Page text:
Jeff co-founded the Weather Underground in 1995 while working on his Ph.D. He flew with the NOAA Hurricane Hunters from 1986-1990.
By: Bob Henson, 6:48 PM GMT on February 26, 2015
A quick-moving snowstorm zipped from northeast Texas to southern Virginia in little more than 24 hours, leaving some parts of the Deep South with more snow than they’ve seen in decades. Rather than carving a deep trough in the eastern U.S., the upper-level energy that generated the snow tracked along the base of a broad pre-existing trough. This channeling of energy helped lead to a storm that had a vast extent from southwest to northeast but a narrow north-south ...
Updated: 7:07 PM GMT on February 26, 2015
By: Bob Henson, 5:04 PM GMT on February 24, 2015
Residents of New England may understandably look back at 2015 as the year of their never-ending winter. For the planet as a whole, though, this year could stand out most for putting to rest the “hiatus”— the 15-year slowdown in atmospheric warming that gained intense scrutiny by pundits, scientists, and the public. While interesting in its own right, the hiatus garnered far more attention than it deserved as a purported sign that future global warming would be...
Updated: 5:36 PM GMT on February 24, 2015
By: Bob Henson, 4:53 PM GMT on February 23, 2015
Unusually cold air will prevail across most of the Eastern U.S. for yet another week, making some inroads into the central states. Snow and ice continue to plague parts of the South and Atlantic: significant sleet and freezing rain are possible today from northeast Texas into Mississippi. Another round of wintry precipitation is likely midweek across parts of the mid-South, with the focus beginning to shift westward in a long-awaited pattern change by next weekend.<...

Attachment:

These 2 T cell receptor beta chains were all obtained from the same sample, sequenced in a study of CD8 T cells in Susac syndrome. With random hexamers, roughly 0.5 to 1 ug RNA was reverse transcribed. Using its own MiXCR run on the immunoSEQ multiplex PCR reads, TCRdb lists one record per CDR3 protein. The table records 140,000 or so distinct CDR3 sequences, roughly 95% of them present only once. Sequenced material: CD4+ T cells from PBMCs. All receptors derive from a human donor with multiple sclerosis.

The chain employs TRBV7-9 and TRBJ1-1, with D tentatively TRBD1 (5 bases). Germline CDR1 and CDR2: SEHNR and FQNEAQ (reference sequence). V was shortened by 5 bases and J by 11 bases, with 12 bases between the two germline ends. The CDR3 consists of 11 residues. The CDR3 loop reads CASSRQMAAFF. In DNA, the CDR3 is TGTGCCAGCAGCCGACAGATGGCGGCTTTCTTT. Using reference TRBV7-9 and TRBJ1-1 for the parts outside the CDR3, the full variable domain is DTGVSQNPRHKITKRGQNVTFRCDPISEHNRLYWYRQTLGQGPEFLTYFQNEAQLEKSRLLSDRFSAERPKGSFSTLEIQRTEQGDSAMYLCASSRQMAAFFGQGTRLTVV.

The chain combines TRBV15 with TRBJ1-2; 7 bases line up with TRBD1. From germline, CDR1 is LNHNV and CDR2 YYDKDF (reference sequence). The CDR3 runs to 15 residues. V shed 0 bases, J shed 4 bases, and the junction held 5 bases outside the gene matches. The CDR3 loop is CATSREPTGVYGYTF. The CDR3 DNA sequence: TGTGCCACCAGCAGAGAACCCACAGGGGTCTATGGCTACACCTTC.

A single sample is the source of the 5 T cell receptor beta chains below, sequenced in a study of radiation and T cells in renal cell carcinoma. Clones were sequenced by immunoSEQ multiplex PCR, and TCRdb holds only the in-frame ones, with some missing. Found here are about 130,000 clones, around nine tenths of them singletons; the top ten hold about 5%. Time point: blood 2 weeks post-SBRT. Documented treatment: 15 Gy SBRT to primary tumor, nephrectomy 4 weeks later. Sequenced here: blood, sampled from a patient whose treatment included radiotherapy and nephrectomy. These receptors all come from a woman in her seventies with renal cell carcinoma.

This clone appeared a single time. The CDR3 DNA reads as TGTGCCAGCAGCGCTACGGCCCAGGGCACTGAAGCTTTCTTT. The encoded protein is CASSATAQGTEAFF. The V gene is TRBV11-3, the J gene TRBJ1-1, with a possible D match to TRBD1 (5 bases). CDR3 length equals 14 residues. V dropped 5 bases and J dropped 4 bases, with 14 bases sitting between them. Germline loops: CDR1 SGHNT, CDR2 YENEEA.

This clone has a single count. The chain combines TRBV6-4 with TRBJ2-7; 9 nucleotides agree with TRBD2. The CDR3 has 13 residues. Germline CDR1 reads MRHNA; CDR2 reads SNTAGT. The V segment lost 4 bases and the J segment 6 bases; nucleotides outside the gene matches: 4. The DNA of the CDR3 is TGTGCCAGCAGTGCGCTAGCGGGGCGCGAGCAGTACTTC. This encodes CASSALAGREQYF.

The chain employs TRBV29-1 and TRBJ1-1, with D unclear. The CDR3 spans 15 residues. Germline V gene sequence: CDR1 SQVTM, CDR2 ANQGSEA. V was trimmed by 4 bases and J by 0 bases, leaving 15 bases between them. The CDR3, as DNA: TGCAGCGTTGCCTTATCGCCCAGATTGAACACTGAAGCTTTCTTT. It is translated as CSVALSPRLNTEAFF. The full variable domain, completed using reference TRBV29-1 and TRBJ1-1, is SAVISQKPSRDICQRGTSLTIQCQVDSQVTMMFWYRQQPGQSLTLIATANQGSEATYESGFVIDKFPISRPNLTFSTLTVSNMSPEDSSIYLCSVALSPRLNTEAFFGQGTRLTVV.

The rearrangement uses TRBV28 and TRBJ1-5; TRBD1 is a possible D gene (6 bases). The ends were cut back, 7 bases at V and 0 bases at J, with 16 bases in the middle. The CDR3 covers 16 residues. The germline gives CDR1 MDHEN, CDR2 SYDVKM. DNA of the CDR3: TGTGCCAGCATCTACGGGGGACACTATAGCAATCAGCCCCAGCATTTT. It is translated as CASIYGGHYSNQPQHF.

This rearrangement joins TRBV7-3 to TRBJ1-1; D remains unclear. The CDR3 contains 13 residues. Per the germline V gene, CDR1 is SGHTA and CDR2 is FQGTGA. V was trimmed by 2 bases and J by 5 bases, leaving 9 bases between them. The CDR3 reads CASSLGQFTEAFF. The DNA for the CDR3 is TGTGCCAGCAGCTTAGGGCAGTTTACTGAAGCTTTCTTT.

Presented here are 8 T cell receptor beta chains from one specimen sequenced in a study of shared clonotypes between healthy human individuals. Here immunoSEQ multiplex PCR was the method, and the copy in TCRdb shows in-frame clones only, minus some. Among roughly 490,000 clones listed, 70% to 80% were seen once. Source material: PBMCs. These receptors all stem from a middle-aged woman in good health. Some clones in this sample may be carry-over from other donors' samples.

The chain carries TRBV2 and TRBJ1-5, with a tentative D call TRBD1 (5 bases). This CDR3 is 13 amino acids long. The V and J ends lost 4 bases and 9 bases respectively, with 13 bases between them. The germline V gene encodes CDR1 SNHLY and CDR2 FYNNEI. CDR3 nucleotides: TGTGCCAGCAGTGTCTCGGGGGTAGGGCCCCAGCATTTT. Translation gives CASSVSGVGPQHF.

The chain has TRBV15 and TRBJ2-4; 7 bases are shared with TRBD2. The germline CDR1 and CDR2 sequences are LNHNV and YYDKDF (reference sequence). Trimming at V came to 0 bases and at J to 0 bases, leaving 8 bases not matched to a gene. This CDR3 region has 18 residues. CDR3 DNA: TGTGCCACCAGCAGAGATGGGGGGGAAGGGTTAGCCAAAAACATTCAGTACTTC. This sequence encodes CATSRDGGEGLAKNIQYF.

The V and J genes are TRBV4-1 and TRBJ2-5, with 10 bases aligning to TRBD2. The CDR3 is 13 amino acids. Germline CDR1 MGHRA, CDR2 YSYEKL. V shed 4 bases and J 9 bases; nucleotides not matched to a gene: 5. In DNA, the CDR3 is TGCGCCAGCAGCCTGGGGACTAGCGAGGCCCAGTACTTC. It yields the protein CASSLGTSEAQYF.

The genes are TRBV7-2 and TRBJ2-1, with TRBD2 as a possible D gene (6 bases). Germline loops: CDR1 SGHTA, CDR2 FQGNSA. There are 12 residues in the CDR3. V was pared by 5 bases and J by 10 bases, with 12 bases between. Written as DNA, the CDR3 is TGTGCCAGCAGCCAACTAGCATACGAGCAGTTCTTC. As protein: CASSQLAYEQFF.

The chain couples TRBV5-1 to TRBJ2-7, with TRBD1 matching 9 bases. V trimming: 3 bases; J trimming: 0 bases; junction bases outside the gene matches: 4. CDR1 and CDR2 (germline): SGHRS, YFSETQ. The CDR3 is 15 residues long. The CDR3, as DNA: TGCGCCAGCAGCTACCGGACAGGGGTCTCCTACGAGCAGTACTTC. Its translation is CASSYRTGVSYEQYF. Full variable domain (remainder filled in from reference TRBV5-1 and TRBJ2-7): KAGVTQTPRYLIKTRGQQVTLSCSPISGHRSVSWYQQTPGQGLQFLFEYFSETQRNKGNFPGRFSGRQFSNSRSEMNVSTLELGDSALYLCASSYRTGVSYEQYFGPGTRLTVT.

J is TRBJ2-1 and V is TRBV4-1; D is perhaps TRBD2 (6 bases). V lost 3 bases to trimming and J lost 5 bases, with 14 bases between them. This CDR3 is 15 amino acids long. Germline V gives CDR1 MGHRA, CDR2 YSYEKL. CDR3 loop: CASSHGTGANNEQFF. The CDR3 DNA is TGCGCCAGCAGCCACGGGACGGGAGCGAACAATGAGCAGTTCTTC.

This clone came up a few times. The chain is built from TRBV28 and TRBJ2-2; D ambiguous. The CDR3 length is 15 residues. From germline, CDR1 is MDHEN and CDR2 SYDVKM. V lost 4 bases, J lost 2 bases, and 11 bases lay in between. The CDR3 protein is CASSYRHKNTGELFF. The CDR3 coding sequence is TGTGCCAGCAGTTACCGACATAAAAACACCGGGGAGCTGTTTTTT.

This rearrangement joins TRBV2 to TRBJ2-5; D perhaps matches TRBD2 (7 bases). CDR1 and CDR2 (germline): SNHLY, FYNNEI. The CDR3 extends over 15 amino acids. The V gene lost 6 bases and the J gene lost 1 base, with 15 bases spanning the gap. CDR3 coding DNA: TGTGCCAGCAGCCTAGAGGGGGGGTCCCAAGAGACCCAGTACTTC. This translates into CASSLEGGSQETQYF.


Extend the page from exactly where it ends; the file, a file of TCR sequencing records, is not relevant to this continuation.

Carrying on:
Updated: 9:34 PM GMT on February 23, 2015
By: Bob Henson, 5:50 PM GMT on February 20, 2015
This winter’s persistent U.S. gap between western warmth and eastern cold grew into a chasm this week. While unseasonable, unsettling mildness continues to bathe much of the West, one of the strongest February cold outbreaks in U.S. weather history--perhaps the worst and most widespread for so late in the winter--has taken hold from the Mississippi Valley eastward. Freezing temperatures pushed into parts of central Florida on Friday morning, with readings diving b...
Updated: 7:39 PM GMT on February 20, 2015
By: Dr. Jeff Masters, 5:53 PM GMT on February 19, 2015
January 2015 was the second warmest January since record keeping began in 1880, said NOAA's National Climatic Data Center (NCDC) on Thursday. NASA also rated January 2015 as the 2nd warmest January on record, behind January 2007, which had the warmest departure from average of any month in recorded history. January 2015's near-record warmth continues a trend of very warm months for the planet--December 2014 was the warmest December on record, and 2014 was Earth's wa...
Updated: 7:49 PM GMT on February 20, 2015